How to Install Binding on a Guitar

Updated July 20, 2017

Installing binding, the decorative and protective edging around the bodies, and sometimes the necks, of an acoustic or electric guitar, is not a particularly difficult task. It does, however, require some woodworking skill, specialised tools and, most importantly, a great deal of patience. The binding itself, as well as many of the other supplies required, can be purchased though a speciality lutherie supply store, many of which can be found online. The router and bits are available from lutherie supply outlets as well, but can probably be obtained more inexpensively from a "big box" home improvement retailer.

Clean up the bottom edge of the binding that will be glued to the guitar by clamping a small coarse-toothed leveller file into a vice and pulling the binding strip across the file to create a smooth surface.

Determine the height that you would like your bindings to be if you are installing bindings on a guitar that does not currently have binding or measure the depth of the routed edge if you are replacing the binding on an existing instrument. Trim the bindings to the proper height using band saw or jigsaw. A band saw will provide a more accurate cut since a fence can be set up to regulate the cut, but you can guide the cut by hand as well.

Route a channel for the binding if you are installing binding on a currently unbound guitar or clean up the channel with acetone if you are replacing binding on a bound guitar. You may choose to add binding to just the top, but traditionally, guitars have binding applied to both the top and bottom. To route a new channel, use a Dremel tool with a router base or other small router with .210-inch bit and bearing set and route around the entire edge of the guitar from the neck heel on one side to the neck heel on the other side. Be sure the guitar is firmly clamped down the work surface to prevent movement during the routing process. It is best to remove the wood in multiple passes rather than all in a single pass to avoid tearout.

File any irregular areas in the channels smooth with the leveller file after routing is complete.

Bend the bindings to the shape of the guitar body. Use a hair dryer or a heat gun held 8 to 10 inches away from the binding and keep the heat moving back and forth along a section 6 to 8 inches long. See the warning below regarding the flamability of the binding material. Fit the binding into the channel before it cools, and tape it in place with masking tape until it cools and sets into the correct shape.

Create butt joints where the square ends of pieces of binding meet. Acrylic glues melt the ends of the binding material so the joint appears seamless.

Remove the binding from the guitar once the pieces have cooled and taken on the required shape.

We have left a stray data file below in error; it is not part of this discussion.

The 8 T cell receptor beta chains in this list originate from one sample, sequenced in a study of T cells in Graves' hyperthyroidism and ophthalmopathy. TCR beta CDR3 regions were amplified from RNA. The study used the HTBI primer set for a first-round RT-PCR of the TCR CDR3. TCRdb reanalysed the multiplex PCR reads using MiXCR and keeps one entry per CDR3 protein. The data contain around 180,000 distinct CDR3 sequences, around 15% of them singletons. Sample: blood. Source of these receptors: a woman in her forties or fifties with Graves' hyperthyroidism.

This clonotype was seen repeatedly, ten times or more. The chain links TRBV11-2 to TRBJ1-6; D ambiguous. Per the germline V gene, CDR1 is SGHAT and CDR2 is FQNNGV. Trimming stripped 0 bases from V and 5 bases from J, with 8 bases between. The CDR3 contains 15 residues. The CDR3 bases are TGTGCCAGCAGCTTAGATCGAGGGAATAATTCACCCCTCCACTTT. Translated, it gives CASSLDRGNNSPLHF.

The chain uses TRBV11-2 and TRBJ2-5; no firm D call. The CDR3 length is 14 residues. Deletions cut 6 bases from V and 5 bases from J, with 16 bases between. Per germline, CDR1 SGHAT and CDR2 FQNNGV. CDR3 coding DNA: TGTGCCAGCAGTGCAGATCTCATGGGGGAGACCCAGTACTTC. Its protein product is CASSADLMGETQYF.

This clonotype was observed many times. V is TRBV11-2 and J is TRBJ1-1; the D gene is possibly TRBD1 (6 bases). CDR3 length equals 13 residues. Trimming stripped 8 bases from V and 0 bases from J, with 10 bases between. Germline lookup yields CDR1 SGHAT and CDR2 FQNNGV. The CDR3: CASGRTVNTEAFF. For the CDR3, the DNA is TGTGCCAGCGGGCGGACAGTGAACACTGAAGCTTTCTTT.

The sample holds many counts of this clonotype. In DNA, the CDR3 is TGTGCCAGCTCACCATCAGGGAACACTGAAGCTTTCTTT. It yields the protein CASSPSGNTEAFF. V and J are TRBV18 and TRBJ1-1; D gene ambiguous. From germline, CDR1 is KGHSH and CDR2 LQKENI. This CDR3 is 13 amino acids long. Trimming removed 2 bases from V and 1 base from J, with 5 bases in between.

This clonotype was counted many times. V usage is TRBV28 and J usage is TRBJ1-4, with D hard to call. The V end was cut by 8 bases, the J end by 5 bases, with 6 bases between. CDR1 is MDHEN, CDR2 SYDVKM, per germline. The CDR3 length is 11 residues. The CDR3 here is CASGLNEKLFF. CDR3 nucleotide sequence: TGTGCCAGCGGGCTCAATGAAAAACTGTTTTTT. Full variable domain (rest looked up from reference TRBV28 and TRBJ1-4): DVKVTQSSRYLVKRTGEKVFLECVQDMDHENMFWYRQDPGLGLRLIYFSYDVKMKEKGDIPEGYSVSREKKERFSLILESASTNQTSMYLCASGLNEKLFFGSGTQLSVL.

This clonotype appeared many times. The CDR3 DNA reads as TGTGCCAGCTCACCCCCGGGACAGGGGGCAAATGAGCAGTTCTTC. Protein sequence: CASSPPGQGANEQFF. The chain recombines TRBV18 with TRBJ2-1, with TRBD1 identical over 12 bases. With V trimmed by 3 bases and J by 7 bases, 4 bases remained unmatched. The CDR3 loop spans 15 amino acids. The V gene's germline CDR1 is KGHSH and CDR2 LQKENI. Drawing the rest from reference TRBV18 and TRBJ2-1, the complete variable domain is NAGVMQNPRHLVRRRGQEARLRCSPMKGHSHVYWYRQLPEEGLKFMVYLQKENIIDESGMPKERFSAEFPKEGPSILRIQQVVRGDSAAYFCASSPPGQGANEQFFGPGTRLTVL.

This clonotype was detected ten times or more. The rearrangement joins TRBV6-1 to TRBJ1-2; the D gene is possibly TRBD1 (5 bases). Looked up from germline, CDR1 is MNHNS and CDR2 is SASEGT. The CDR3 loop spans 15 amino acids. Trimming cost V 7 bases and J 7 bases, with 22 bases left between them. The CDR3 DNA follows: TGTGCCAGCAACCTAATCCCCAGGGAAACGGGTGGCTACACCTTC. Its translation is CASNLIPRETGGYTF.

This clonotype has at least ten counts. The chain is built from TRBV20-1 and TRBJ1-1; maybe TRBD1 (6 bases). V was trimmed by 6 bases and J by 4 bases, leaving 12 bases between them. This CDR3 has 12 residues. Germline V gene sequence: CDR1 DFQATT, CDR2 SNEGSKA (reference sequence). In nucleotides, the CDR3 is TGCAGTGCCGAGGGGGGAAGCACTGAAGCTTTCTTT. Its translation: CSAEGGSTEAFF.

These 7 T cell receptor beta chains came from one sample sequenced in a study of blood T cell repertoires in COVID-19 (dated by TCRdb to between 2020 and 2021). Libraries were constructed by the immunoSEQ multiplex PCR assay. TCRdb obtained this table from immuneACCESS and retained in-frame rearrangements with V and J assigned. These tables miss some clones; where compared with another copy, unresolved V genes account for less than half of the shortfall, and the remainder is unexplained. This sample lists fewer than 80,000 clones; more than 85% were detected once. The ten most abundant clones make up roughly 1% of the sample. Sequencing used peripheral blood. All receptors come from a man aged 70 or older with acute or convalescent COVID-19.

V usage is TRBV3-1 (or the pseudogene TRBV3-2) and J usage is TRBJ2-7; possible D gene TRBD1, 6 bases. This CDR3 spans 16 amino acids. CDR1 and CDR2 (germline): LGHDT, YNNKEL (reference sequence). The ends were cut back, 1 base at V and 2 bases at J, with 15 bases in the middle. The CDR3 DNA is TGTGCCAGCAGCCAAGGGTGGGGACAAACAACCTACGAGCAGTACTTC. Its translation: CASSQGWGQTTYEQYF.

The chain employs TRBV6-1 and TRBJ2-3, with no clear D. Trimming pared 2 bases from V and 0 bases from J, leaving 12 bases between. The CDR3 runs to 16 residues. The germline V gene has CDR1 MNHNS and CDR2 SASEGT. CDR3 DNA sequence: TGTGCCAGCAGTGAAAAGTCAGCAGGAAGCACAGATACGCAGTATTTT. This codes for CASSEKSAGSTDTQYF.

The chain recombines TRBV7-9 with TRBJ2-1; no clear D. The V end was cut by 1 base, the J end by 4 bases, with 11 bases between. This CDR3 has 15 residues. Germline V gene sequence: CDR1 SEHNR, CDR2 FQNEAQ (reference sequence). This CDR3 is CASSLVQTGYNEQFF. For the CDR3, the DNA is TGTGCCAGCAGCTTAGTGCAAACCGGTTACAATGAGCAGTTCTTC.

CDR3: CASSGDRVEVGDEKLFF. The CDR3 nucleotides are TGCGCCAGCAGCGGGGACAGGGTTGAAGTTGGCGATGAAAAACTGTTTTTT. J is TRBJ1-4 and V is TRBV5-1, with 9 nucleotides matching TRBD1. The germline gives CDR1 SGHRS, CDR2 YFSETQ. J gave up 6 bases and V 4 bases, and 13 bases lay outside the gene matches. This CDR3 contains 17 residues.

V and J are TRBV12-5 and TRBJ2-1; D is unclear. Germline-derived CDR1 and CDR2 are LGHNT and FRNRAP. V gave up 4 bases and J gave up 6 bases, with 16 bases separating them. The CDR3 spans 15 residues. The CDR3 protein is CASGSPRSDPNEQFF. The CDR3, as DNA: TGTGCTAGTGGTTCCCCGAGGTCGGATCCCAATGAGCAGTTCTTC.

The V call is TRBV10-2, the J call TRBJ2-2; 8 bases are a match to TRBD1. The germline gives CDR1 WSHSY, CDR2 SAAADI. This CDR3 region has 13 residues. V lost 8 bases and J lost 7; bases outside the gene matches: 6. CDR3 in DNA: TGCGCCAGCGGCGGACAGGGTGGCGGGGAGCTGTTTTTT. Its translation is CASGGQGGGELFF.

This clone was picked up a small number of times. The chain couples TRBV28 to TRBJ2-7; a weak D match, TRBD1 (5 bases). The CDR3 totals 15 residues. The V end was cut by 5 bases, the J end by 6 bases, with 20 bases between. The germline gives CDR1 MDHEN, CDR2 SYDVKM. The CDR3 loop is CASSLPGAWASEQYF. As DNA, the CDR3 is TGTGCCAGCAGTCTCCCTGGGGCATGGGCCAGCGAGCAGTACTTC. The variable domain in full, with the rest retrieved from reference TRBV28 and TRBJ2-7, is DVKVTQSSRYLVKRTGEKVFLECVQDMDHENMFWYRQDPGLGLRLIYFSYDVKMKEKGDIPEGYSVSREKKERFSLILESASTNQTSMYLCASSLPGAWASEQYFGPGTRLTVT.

Glue the bindings into the channels using an acrylic glue such as 3M Scotch Weld or Weld-On #16. Work with small sections at a time, as acrylic glues set very quickly. Secure the sections to the guitar body immediately with masking tape.

Scrape the bindings flush to the wood using a single edge razor blade or scraper. You will need to wait approximately 2 days to perform this task to allow for the glue to dry completely. Always scrape in the direction of the wood grain, and avoid digging into the wood. Use your index finger and thumb as a depth guide to judge whether or not your scraping is flush.

Sand and apply finish over the binding only if you plan to finish --- in the case of a new instrument --- or refinish the guitar. Sand the binding and the wood using a 220-grit or finer sandpaper. Apply finish or clear-coat according the manufacturer's instructions.


It is vitally important to keep binding materials away from open flames or other sources of ignition. Binding material is manufactured with acetone and other flammable components and will readily ignite. Always follow the safety instructions that come with your power tools, especially the use of eye and hearing protection.

Things You'll Need

  • .210-inch binding material
  • Small, coarse tooth, leveller file
  • Band saw or jigsaw
  • Dremel tool with router base or small laminate router
  • .210-inch bearing and router bit set
  • Acteone
  • Hair dryer or heat gun
  • Masking tape
  • Acrylic glue (3M Scotch Weld or Weld-On #16)
  • Single-edge razor blade or wood scraper
  • 220-grit or finer sandpaper (optional)
  • Finish or clear-coat (optional)
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About the Author

Rob Billeaud has been in the technical and business writing field since 1996. His work has appeared in print publications and online at, a music interest website promoting peaceful solutions to political and cultural disputes through music. He holds a Bachelor of Arts degree in political science from the University of Louisiana-Lafayette.